In the dry, baking heat of the following days, we were in constant transition between the twentieth century and the Middle Ages. Our hotel, modern but only half built, had French windows opening on to the plaza, with its splashing fountains and fine-looking opera house. The little flyspecked grill where we had lunch was half full of Uzbeks wearing their dark-blue skullcaps with silver embroidery, but beyond it through glass doors we could see the spacious high-ceilinged dining room with a dais for the orchestra. From the hotel we were driven to the market: the great trestles of Garden of Eden fruit and vegetables, presided over by striking oriental types, some attracted by, some suspicious of Paddy Chayefsky’s movie lens, were a picture which could hardly have changed since Tamerlane. On the slopes surrounding the market rose, layer upon layer, the ancient one-level homes of adobe. At the end of the market, where the cotton fabrics and scarves were displayed, squatted an old man beside a pile of hats of plaited yellow and green straw. “Fishermen’s hats,” said Hamid. “You had better have one.” I found one to fit me for five rubles, and under the shade of its brim continued to suck the purple grapes, each half the size of my thumb.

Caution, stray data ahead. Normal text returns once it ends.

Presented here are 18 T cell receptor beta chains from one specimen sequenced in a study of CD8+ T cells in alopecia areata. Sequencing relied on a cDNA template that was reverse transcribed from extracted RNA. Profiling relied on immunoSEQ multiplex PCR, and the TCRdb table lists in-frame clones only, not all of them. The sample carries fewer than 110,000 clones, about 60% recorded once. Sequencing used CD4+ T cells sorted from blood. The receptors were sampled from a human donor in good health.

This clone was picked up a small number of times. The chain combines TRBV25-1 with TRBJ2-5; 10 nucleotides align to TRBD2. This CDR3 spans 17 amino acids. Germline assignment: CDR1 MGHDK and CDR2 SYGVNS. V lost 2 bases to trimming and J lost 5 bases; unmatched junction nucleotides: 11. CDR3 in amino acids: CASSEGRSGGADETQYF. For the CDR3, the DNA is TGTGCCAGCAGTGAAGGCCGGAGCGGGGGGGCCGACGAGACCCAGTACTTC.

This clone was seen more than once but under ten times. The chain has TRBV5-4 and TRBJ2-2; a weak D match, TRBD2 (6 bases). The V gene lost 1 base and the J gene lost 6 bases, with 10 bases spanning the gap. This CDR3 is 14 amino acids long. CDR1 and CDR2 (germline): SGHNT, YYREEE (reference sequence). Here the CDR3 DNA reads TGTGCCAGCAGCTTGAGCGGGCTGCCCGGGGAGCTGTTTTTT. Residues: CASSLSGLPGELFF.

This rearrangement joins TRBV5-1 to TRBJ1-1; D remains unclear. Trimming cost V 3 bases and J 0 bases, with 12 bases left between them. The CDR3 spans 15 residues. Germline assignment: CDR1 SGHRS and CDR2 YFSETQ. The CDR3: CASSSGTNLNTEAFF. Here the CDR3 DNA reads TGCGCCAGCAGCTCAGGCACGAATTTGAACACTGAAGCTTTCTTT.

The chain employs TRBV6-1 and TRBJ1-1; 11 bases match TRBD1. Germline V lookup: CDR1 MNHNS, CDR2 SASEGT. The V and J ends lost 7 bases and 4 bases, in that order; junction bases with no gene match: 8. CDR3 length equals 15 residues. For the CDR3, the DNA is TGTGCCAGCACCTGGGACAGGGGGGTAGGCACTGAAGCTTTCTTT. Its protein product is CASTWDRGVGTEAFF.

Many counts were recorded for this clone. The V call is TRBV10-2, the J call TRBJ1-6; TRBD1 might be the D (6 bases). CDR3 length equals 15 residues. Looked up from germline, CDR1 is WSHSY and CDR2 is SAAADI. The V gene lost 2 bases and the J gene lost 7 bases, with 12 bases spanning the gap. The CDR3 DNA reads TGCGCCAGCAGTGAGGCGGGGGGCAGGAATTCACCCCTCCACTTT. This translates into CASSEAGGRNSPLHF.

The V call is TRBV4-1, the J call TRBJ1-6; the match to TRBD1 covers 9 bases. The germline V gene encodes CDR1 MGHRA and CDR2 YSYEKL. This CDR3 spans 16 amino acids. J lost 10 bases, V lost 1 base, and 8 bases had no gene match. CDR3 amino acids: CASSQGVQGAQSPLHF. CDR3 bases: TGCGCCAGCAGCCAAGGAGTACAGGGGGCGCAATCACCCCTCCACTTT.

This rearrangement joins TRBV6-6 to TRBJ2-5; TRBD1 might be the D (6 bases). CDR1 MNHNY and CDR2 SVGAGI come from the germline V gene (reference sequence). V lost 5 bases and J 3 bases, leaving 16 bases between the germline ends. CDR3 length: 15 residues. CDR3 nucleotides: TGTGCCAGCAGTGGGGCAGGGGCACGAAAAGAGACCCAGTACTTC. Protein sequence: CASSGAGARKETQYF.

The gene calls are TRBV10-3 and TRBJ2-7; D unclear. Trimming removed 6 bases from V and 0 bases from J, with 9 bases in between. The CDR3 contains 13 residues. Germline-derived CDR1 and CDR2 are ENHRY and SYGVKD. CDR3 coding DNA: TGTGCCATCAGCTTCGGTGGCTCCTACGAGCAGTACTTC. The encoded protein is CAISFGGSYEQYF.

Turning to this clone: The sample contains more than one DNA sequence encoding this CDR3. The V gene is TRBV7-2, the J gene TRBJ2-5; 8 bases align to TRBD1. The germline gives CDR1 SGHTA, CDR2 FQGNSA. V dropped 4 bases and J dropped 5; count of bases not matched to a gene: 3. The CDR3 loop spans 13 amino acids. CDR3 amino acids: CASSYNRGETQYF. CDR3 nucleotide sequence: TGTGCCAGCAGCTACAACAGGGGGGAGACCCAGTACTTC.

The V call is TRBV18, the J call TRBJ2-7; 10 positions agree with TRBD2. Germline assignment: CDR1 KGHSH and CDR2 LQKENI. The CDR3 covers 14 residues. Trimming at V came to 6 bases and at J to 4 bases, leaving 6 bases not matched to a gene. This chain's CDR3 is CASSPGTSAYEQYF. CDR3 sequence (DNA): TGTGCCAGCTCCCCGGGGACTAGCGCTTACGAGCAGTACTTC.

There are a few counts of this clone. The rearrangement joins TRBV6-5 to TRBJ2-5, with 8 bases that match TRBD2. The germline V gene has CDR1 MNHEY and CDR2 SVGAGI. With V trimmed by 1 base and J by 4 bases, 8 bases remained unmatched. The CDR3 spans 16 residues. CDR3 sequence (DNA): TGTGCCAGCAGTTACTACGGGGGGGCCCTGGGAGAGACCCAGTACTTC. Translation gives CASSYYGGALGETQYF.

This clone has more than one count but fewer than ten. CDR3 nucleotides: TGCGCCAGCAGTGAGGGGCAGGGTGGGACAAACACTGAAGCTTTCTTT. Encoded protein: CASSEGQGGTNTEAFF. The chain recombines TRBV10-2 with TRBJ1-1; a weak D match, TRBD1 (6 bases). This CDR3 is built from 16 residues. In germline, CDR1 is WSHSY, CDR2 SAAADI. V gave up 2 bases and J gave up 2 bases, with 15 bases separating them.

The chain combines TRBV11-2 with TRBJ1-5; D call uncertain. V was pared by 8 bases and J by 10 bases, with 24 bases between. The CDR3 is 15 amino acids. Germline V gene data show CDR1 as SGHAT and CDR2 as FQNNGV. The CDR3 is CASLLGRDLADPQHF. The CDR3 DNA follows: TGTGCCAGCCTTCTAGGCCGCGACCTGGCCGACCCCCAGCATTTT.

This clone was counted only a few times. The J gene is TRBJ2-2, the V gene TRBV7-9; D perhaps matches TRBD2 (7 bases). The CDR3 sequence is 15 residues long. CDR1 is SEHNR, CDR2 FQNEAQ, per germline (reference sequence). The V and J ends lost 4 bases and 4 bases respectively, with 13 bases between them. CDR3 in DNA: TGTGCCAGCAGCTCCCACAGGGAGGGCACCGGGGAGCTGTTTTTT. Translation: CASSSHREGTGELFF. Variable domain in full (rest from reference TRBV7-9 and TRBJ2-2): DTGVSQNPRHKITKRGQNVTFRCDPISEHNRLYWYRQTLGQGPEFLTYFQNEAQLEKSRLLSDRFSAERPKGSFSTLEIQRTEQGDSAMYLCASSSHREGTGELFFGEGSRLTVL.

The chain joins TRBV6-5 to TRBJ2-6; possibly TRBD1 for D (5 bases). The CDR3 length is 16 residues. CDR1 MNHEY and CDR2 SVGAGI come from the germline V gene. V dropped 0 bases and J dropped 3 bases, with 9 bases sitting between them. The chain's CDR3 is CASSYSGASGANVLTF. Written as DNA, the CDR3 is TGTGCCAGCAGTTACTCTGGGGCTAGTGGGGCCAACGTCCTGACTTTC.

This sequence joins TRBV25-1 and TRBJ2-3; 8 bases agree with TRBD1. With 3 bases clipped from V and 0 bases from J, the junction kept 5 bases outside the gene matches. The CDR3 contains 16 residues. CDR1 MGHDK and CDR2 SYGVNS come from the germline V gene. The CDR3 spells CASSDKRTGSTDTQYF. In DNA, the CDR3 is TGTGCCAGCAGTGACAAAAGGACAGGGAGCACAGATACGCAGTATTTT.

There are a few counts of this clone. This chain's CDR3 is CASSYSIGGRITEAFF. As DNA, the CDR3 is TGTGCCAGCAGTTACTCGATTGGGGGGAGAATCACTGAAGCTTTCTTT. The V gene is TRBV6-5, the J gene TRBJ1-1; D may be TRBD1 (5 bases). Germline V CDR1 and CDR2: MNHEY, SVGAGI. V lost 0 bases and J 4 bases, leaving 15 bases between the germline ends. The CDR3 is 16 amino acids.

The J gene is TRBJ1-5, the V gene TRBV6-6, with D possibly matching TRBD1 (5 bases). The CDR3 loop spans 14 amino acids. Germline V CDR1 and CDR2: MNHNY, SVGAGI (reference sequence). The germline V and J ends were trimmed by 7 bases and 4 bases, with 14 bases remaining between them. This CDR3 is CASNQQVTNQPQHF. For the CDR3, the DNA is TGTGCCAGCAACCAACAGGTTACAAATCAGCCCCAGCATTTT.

The Uzbeks have the characteristic openhanded hospitality of pastoral people, and the welcome they gave us at the Writers’ Union was genuine. We talked to them about their heritage. We questioned them about their history and archaeology and why they liked Hemingway (“Because he loves men”); it was apparent from what they said that they took naturally to folklore and poetry and that Hamid, their chairman, was the most successful of their native novelists. Our discussion was followed by vodka and supper, and then, under the stars, we were escorted to an open-air theater to see an Uzbek opera and ballet, the story a blend of folklore and Party line in which the handsome prince risks his own life in order to spare his slaves from execution. The costuming and acting were surprisingly good, and the singing of the women reminiscent of the Chinese.